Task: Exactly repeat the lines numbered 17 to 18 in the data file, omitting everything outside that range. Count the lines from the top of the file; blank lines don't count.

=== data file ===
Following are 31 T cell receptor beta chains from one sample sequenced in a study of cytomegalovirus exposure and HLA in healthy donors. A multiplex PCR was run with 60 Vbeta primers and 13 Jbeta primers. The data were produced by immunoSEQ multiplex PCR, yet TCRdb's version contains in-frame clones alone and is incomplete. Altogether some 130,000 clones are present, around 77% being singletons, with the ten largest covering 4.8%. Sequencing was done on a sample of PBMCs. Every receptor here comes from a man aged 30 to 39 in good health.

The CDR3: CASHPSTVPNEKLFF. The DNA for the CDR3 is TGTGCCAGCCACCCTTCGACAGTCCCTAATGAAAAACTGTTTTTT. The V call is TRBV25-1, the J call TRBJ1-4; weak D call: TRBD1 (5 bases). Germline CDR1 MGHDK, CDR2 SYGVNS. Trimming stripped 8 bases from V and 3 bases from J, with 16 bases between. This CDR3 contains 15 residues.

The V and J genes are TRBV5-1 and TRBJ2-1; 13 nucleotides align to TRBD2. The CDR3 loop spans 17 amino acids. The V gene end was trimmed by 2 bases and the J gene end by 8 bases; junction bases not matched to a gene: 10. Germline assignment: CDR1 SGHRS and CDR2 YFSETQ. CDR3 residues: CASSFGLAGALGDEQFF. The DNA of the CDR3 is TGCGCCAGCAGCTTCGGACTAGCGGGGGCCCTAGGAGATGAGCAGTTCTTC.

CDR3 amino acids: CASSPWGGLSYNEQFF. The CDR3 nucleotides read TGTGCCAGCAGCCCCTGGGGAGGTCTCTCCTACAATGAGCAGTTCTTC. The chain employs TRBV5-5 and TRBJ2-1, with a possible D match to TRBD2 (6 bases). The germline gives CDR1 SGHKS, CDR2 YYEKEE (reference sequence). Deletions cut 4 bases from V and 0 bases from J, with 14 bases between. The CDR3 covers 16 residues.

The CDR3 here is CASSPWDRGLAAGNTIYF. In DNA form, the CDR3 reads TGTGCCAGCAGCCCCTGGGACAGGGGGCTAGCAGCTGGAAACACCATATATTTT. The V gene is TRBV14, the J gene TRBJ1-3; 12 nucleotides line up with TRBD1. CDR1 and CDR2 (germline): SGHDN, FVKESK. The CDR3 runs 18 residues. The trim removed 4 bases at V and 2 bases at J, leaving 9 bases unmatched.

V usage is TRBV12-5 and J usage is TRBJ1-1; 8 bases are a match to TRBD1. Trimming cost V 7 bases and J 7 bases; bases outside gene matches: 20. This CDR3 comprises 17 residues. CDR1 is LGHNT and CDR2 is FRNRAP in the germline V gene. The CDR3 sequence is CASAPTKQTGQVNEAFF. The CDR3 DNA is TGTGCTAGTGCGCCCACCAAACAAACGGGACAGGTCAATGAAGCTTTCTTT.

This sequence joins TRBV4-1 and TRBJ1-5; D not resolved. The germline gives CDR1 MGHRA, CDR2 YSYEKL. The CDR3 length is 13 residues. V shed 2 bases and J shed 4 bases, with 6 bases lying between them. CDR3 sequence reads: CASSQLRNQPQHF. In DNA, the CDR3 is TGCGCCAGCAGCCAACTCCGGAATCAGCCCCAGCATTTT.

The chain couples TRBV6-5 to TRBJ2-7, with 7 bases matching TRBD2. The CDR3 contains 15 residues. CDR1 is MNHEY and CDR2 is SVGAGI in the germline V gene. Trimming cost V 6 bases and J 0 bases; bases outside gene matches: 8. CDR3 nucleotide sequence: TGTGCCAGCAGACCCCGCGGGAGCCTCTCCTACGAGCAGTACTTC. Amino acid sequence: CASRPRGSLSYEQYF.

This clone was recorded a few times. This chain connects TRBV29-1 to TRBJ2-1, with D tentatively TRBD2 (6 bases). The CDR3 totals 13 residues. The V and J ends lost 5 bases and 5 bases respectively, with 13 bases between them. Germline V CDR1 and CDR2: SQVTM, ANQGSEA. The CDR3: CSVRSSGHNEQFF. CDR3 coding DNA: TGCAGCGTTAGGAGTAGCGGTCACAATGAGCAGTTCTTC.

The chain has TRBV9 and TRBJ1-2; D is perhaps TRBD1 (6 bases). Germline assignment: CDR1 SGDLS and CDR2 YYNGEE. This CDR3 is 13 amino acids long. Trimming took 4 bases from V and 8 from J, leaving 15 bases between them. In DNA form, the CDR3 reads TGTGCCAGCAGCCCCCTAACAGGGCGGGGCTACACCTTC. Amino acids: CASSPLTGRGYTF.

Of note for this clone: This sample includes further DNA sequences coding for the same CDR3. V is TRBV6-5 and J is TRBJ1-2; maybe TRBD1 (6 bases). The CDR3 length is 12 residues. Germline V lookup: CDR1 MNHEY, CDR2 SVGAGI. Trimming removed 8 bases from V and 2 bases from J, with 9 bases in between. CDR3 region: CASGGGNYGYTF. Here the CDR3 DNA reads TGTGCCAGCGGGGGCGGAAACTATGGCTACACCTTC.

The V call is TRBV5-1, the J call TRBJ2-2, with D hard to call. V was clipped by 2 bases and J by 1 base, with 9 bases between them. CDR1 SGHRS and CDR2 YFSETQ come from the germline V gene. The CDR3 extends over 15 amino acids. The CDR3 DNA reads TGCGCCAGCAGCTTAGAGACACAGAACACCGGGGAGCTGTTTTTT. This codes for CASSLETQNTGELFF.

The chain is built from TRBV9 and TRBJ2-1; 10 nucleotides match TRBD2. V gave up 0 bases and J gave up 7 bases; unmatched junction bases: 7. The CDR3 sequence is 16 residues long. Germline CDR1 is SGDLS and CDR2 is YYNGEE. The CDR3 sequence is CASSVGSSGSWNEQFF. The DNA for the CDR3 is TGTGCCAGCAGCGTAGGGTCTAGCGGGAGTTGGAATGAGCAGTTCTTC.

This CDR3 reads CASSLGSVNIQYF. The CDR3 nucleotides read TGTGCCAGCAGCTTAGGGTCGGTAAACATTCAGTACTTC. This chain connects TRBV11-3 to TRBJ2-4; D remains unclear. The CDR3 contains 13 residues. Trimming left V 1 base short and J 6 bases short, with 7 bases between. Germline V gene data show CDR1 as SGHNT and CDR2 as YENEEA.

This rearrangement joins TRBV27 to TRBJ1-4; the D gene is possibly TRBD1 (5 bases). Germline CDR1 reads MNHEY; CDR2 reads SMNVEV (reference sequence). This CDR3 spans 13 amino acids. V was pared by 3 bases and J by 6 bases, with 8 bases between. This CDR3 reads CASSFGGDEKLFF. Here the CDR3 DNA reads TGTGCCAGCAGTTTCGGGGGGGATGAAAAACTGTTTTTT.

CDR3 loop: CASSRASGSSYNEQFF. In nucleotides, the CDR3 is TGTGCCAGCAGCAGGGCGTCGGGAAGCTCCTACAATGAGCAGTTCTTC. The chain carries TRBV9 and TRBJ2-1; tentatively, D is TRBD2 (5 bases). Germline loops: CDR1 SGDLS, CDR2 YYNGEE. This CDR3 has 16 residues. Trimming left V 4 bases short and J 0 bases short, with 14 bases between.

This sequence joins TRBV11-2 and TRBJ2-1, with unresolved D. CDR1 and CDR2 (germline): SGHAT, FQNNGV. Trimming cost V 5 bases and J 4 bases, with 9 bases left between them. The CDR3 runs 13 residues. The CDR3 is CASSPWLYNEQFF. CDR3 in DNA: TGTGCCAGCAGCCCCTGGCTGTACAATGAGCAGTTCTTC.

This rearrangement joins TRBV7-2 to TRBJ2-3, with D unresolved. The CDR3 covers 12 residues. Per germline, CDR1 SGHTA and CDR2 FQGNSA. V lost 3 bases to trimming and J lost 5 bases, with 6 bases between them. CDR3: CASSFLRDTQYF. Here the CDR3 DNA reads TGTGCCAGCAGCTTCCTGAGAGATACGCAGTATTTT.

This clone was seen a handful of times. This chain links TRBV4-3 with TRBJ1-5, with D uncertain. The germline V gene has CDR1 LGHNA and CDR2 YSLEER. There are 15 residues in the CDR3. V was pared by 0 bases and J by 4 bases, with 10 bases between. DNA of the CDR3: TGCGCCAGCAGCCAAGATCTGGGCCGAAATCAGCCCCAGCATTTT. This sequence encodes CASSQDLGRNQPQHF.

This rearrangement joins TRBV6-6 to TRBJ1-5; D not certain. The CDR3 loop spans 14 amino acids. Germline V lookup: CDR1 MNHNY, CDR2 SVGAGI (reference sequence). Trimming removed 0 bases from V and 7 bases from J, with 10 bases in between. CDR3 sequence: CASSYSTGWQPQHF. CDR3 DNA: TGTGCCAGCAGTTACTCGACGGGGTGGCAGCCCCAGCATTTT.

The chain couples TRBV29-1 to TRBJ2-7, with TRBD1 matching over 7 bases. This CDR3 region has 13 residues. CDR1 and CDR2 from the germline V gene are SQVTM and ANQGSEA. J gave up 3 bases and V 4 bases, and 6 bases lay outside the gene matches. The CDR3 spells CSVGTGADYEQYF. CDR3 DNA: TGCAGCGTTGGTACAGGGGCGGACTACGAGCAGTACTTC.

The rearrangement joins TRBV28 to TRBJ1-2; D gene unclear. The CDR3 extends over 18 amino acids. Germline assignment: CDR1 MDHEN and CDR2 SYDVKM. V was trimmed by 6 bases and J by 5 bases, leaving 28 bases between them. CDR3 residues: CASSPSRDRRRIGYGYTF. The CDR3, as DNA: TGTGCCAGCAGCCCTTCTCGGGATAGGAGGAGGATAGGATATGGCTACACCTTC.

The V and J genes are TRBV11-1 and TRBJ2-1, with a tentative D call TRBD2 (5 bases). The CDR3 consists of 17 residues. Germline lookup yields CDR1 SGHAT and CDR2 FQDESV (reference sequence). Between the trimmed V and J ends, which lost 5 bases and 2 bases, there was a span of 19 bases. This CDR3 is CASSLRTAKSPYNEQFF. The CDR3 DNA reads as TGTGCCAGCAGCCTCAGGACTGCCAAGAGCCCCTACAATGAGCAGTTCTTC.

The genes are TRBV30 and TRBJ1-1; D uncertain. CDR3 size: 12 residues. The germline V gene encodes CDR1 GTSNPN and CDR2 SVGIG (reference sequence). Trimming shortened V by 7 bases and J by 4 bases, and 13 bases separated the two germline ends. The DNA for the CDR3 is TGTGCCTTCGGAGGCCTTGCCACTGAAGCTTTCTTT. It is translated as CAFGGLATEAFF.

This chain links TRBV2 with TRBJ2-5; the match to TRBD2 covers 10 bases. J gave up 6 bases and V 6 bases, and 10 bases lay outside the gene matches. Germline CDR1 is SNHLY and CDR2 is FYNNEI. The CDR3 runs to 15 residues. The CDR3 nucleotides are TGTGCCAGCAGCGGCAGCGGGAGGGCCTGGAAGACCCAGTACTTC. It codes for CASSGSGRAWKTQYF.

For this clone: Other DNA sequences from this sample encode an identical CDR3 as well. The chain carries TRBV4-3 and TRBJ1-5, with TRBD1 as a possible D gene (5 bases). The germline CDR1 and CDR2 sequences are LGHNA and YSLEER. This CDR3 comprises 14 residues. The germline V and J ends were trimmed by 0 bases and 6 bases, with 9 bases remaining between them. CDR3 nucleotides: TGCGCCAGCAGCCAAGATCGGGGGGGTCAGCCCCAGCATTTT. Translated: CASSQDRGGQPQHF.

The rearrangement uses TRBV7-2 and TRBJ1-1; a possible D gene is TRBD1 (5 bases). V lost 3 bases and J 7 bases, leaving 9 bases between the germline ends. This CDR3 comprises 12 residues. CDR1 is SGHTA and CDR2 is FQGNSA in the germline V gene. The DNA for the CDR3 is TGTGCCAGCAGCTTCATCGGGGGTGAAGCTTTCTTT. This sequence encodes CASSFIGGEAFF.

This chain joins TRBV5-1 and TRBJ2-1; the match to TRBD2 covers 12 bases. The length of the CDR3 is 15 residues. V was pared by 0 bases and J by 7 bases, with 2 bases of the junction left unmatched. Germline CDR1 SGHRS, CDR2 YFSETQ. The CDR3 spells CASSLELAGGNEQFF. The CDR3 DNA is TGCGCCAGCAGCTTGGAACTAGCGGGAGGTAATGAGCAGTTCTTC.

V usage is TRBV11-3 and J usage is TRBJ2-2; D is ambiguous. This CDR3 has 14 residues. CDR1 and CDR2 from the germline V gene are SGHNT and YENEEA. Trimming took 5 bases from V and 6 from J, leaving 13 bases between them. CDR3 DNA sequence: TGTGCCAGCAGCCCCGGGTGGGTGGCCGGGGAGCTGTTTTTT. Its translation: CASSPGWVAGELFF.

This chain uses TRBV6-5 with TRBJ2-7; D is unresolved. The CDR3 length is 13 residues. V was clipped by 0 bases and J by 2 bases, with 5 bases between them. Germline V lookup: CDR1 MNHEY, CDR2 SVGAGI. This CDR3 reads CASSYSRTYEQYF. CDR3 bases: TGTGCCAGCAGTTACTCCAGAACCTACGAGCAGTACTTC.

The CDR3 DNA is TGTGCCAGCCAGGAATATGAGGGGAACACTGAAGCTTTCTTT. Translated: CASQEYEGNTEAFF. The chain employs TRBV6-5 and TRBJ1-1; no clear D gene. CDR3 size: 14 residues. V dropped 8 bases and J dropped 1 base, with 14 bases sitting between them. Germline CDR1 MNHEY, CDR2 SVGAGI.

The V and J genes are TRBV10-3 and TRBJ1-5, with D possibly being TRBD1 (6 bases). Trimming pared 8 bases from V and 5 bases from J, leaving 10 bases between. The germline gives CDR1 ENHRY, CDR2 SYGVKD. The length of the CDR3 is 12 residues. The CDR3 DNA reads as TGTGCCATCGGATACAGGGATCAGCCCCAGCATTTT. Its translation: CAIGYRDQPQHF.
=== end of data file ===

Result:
This sequence joins TRBV11-2 and TRBJ2-1, with unresolved D. CDR1 and CDR2 (germline): SGHAT, FQNNGV. Trimming cost V 5 bases and J 4 bases, with 9 bases left between them. The CDR3 runs 13 residues. The CDR3 is CASSPWLYNEQFF. CDR3 in DNA: TGTGCCAGCAGCCCCTGGCTGTACAATGAGCAGTTCTTC.

This rearrangement joins TRBV7-2 to TRBJ2-3, with D unresolved. The CDR3 covers 12 residues. Per germline, CDR1 SGHTA and CDR2 FQGNSA. V lost 3 bases to trimming and J lost 5 bases, with 6 bases between them. CDR3: CASSFLRDTQYF. Here the CDR3 DNA reads TGTGCCAGCAGCTTCCTGAGAGATACGCAGTATTTT.